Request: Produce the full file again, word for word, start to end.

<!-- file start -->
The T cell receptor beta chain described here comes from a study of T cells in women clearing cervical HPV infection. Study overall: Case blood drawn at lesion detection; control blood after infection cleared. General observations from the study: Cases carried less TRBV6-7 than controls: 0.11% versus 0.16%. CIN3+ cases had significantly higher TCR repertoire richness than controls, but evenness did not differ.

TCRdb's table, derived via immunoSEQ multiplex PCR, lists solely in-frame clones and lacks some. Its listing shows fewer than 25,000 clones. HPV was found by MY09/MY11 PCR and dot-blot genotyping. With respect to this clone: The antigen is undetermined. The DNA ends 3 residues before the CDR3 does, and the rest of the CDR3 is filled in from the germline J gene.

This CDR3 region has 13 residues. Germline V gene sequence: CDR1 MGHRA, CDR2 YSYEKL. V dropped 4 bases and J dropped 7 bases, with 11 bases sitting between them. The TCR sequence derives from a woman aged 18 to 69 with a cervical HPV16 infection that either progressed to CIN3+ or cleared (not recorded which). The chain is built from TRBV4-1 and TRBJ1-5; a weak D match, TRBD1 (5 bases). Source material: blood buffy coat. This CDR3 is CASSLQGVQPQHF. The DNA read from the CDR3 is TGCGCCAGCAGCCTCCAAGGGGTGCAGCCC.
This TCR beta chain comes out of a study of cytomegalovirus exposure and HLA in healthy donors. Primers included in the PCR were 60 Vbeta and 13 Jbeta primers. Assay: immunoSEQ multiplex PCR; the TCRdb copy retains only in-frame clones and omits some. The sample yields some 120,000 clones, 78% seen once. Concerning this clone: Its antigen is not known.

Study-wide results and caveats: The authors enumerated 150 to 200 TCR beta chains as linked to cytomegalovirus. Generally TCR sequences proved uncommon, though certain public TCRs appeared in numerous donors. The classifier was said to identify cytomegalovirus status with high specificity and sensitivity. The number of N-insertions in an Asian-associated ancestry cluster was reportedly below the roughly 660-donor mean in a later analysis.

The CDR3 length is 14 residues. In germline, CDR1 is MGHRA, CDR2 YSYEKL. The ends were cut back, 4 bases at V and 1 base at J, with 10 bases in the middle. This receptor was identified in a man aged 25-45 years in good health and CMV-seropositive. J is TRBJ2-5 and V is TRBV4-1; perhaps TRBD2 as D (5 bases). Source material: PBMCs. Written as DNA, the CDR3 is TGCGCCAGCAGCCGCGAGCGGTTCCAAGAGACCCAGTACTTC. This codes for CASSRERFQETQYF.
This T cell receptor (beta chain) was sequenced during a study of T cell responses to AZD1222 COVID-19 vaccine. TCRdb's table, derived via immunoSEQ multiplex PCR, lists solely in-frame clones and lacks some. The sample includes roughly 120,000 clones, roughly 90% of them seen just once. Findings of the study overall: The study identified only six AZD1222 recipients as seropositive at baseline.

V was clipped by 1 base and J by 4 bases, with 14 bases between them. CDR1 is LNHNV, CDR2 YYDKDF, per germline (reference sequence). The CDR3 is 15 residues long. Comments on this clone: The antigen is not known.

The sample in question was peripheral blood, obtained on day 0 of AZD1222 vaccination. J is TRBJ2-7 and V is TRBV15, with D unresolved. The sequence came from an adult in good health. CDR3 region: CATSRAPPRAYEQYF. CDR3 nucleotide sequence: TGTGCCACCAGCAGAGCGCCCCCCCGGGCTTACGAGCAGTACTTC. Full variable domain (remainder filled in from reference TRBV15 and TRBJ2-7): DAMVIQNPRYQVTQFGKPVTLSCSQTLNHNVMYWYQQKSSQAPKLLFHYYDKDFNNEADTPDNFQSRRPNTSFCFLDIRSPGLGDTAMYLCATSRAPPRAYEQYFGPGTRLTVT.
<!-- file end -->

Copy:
The T cell receptor beta chain described here comes from a study of T cells in women clearing cervical HPV infection. Study overall: Case blood drawn at lesion detection; control blood after infection cleared. General observations from the study: Cases carried less TRBV6-7 than controls: 0.11% versus 0.16%. CIN3+ cases had significantly higher TCR repertoire richness than controls, but evenness did not differ.

TCRdb's table, derived via immunoSEQ multiplex PCR, lists solely in-frame clones and lacks some. Its listing shows fewer than 25,000 clones. HPV was found by MY09/MY11 PCR and dot-blot genotyping. With respect to this clone: The antigen is undetermined. The DNA ends 3 residues before the CDR3 does, and the rest of the CDR3 is filled in from the germline J gene.

This CDR3 region has 13 residues. Germline V gene sequence: CDR1 MGHRA, CDR2 YSYEKL. V dropped 4 bases and J dropped 7 bases, with 11 bases sitting between them. The TCR sequence derives from a woman aged 18 to 69 with a cervical HPV16 infection that either progressed to CIN3+ or cleared (not recorded which). The chain is built from TRBV4-1 and TRBJ1-5; a weak D match, TRBD1 (5 bases). Source material: blood buffy coat. This CDR3 is CASSLQGVQPQHF. The DNA read from the CDR3 is TGCGCCAGCAGCCTCCAAGGGGTGCAGCCC.
This TCR beta chain comes out of a study of cytomegalovirus exposure and HLA in healthy donors. Primers included in the PCR were 60 Vbeta and 13 Jbeta primers. Assay: immunoSEQ multiplex PCR; the TCRdb copy retains only in-frame clones and omits some. The sample yields some 120,000 clones, 78% seen once. Concerning this clone: Its antigen is not known.

Study-wide results and caveats: The authors enumerated 150 to 200 TCR beta chains as linked to cytomegalovirus. Generally TCR sequences proved uncommon, though certain public TCRs appeared in numerous donors. The classifier was said to identify cytomegalovirus status with high specificity and sensitivity. The number of N-insertions in an Asian-associated ancestry cluster was reportedly below the roughly 660-donor mean in a later analysis.

The CDR3 length is 14 residues. In germline, CDR1 is MGHRA, CDR2 YSYEKL. The ends were cut back, 4 bases at V and 1 base at J, with 10 bases in the middle. This receptor was identified in a man aged 25-45 years in good health and CMV-seropositive. J is TRBJ2-5 and V is TRBV4-1; perhaps TRBD2 as D (5 bases). Source material: PBMCs. Written as DNA, the CDR3 is TGCGCCAGCAGCCGCGAGCGGTTCCAAGAGACCCAGTACTTC. This codes for CASSRERFQETQYF.
This T cell receptor (beta chain) was sequenced during a study of T cell responses to AZD1222 COVID-19 vaccine. TCRdb's table, derived via immunoSEQ multiplex PCR, lists solely in-frame clones and lacks some. The sample includes roughly 120,000 clones, roughly 90% of them seen just once. Findings of the study overall: The study identified only six AZD1222 recipients as seropositive at baseline.

V was clipped by 1 base and J by 4 bases, with 14 bases between them. CDR1 is LNHNV, CDR2 YYDKDF, per germline (reference sequence). The CDR3 is 15 residues long. Comments on this clone: The antigen is not known.

The sample in question was peripheral blood, obtained on day 0 of AZD1222 vaccination. J is TRBJ2-7 and V is TRBV15, with D unresolved. The sequence came from an adult in good health. CDR3 region: CATSRAPPRAYEQYF. CDR3 nucleotide sequence: TGTGCCACCAGCAGAGCGCCCCCCCGGGCTTACGAGCAGTACTTC. Full variable domain (remainder filled in from reference TRBV15 and TRBJ2-7): DAMVIQNPRYQVTQFGKPVTLSCSQTLNHNVMYWYQQKSSQAPKLLFHYYDKDFNNEADTPDNFQSRRPNTSFCFLDIRSPGLGDTAMYLCATSRAPPRAYEQYFGPGTRLTVT.